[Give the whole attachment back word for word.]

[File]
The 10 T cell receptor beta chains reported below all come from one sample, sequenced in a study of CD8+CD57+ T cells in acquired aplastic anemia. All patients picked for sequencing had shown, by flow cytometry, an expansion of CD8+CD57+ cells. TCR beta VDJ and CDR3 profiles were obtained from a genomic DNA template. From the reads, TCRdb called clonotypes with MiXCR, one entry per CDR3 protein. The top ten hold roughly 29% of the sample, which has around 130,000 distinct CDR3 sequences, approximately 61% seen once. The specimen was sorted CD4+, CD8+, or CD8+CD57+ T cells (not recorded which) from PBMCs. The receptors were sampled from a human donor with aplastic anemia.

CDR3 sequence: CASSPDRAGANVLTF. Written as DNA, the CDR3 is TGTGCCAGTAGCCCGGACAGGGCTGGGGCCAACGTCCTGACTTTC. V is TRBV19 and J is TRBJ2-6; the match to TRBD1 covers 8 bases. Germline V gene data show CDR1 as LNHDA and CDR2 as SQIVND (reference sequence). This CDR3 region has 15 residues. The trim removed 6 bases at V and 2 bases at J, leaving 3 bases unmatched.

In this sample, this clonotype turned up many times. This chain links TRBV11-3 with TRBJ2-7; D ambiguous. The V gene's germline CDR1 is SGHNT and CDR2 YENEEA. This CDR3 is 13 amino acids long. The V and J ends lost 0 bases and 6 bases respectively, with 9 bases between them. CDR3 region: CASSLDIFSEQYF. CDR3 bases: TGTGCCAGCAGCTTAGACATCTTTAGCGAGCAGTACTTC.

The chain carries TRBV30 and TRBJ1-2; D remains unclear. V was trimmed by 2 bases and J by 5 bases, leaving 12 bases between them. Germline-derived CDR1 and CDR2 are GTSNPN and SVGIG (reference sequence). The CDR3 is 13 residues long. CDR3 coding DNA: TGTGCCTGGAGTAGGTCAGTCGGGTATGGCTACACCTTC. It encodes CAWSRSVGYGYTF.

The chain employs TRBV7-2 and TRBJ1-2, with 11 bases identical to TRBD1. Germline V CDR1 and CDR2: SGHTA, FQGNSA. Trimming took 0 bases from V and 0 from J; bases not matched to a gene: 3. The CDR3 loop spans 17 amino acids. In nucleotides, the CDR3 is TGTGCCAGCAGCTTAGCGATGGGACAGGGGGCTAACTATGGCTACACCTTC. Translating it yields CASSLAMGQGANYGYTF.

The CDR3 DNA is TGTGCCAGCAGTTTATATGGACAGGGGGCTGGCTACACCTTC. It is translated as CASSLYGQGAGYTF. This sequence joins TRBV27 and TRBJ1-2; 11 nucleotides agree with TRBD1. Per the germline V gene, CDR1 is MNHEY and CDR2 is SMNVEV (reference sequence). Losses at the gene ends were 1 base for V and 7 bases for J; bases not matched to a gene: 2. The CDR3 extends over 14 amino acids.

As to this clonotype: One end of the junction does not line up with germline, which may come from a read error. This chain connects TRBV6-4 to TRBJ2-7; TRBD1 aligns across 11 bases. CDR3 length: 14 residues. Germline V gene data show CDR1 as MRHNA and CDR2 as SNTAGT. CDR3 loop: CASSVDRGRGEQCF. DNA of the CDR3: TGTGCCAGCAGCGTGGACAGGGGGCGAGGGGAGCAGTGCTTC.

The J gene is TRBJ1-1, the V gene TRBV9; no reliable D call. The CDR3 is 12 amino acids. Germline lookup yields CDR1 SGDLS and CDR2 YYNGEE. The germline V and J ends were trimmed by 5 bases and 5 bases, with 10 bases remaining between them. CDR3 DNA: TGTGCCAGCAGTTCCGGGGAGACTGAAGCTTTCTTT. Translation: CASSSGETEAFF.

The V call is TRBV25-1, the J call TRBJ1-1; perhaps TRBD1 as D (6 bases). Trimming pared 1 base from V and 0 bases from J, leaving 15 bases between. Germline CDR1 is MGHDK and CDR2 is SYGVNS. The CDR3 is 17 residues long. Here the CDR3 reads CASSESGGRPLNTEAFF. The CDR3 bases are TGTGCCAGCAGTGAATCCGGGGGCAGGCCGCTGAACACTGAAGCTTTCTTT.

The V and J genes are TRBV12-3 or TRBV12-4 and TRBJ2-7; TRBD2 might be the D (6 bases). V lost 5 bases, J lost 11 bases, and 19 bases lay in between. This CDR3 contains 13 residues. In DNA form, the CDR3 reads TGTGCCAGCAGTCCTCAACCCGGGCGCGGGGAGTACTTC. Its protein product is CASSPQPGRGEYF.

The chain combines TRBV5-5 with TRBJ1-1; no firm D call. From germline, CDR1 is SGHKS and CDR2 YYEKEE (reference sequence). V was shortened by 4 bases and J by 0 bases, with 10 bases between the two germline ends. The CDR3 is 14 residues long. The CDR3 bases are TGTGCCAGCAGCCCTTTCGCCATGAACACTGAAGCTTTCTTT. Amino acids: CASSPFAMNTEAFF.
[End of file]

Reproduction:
The 10 T cell receptor beta chains reported below all come from one sample, sequenced in a study of CD8+CD57+ T cells in acquired aplastic anemia. All patients picked for sequencing had shown, by flow cytometry, an expansion of CD8+CD57+ cells. TCR beta VDJ and CDR3 profiles were obtained from a genomic DNA template. From the reads, TCRdb called clonotypes with MiXCR, one entry per CDR3 protein. The top ten hold roughly 29% of the sample, which has around 130,000 distinct CDR3 sequences, approximately 61% seen once. The specimen was sorted CD4+, CD8+, or CD8+CD57+ T cells (not recorded which) from PBMCs. The receptors were sampled from a human donor with aplastic anemia.

CDR3 sequence: CASSPDRAGANVLTF. Written as DNA, the CDR3 is TGTGCCAGTAGCCCGGACAGGGCTGGGGCCAACGTCCTGACTTTC. V is TRBV19 and J is TRBJ2-6; the match to TRBD1 covers 8 bases. Germline V gene data show CDR1 as LNHDA and CDR2 as SQIVND (reference sequence). This CDR3 region has 15 residues. The trim removed 6 bases at V and 2 bases at J, leaving 3 bases unmatched.

In this sample, this clonotype turned up many times. This chain links TRBV11-3 with TRBJ2-7; D ambiguous. The V gene's germline CDR1 is SGHNT and CDR2 YENEEA. This CDR3 is 13 amino acids long. The V and J ends lost 0 bases and 6 bases respectively, with 9 bases between them. CDR3 region: CASSLDIFSEQYF. CDR3 bases: TGTGCCAGCAGCTTAGACATCTTTAGCGAGCAGTACTTC.

The chain carries TRBV30 and TRBJ1-2; D remains unclear. V was trimmed by 2 bases and J by 5 bases, leaving 12 bases between them. Germline-derived CDR1 and CDR2 are GTSNPN and SVGIG (reference sequence). The CDR3 is 13 residues long. CDR3 coding DNA: TGTGCCTGGAGTAGGTCAGTCGGGTATGGCTACACCTTC. It encodes CAWSRSVGYGYTF.

The chain employs TRBV7-2 and TRBJ1-2, with 11 bases identical to TRBD1. Germline V CDR1 and CDR2: SGHTA, FQGNSA. Trimming took 0 bases from V and 0 from J; bases not matched to a gene: 3. The CDR3 loop spans 17 amino acids. In nucleotides, the CDR3 is TGTGCCAGCAGCTTAGCGATGGGACAGGGGGCTAACTATGGCTACACCTTC. Translating it yields CASSLAMGQGANYGYTF.

The CDR3 DNA is TGTGCCAGCAGTTTATATGGACAGGGGGCTGGCTACACCTTC. It is translated as CASSLYGQGAGYTF. This sequence joins TRBV27 and TRBJ1-2; 11 nucleotides agree with TRBD1. Per the germline V gene, CDR1 is MNHEY and CDR2 is SMNVEV (reference sequence). Losses at the gene ends were 1 base for V and 7 bases for J; bases not matched to a gene: 2. The CDR3 extends over 14 amino acids.

As to this clonotype: One end of the junction does not line up with germline, which may come from a read error. This chain connects TRBV6-4 to TRBJ2-7; TRBD1 aligns across 11 bases. CDR3 length: 14 residues. Germline V gene data show CDR1 as MRHNA and CDR2 as SNTAGT. CDR3 loop: CASSVDRGRGEQCF. DNA of the CDR3: TGTGCCAGCAGCGTGGACAGGGGGCGAGGGGAGCAGTGCTTC.

The J gene is TRBJ1-1, the V gene TRBV9; no reliable D call. The CDR3 is 12 amino acids. Germline lookup yields CDR1 SGDLS and CDR2 YYNGEE. The germline V and J ends were trimmed by 5 bases and 5 bases, with 10 bases remaining between them. CDR3 DNA: TGTGCCAGCAGTTCCGGGGAGACTGAAGCTTTCTTT. Translation: CASSSGETEAFF.

The V call is TRBV25-1, the J call TRBJ1-1; perhaps TRBD1 as D (6 bases). Trimming pared 1 base from V and 0 bases from J, leaving 15 bases between. Germline CDR1 is MGHDK and CDR2 is SYGVNS. The CDR3 is 17 residues long. Here the CDR3 reads CASSESGGRPLNTEAFF. The CDR3 bases are TGTGCCAGCAGTGAATCCGGGGGCAGGCCGCTGAACACTGAAGCTTTCTTT.

The V and J genes are TRBV12-3 or TRBV12-4 and TRBJ2-7; TRBD2 might be the D (6 bases). V lost 5 bases, J lost 11 bases, and 19 bases lay in between. This CDR3 contains 13 residues. In DNA form, the CDR3 reads TGTGCCAGCAGTCCTCAACCCGGGCGCGGGGAGTACTTC. Its protein product is CASSPQPGRGEYF.

The chain combines TRBV5-5 with TRBJ1-1; no firm D call. From germline, CDR1 is SGHKS and CDR2 YYEKEE (reference sequence). V was shortened by 4 bases and J by 0 bases, with 10 bases between the two germline ends. The CDR3 is 14 residues long. The CDR3 bases are TGTGCCAGCAGCCCTTTCGCCATGAACACTGAAGCTTTCTTT. Amino acids: CASSPFAMNTEAFF.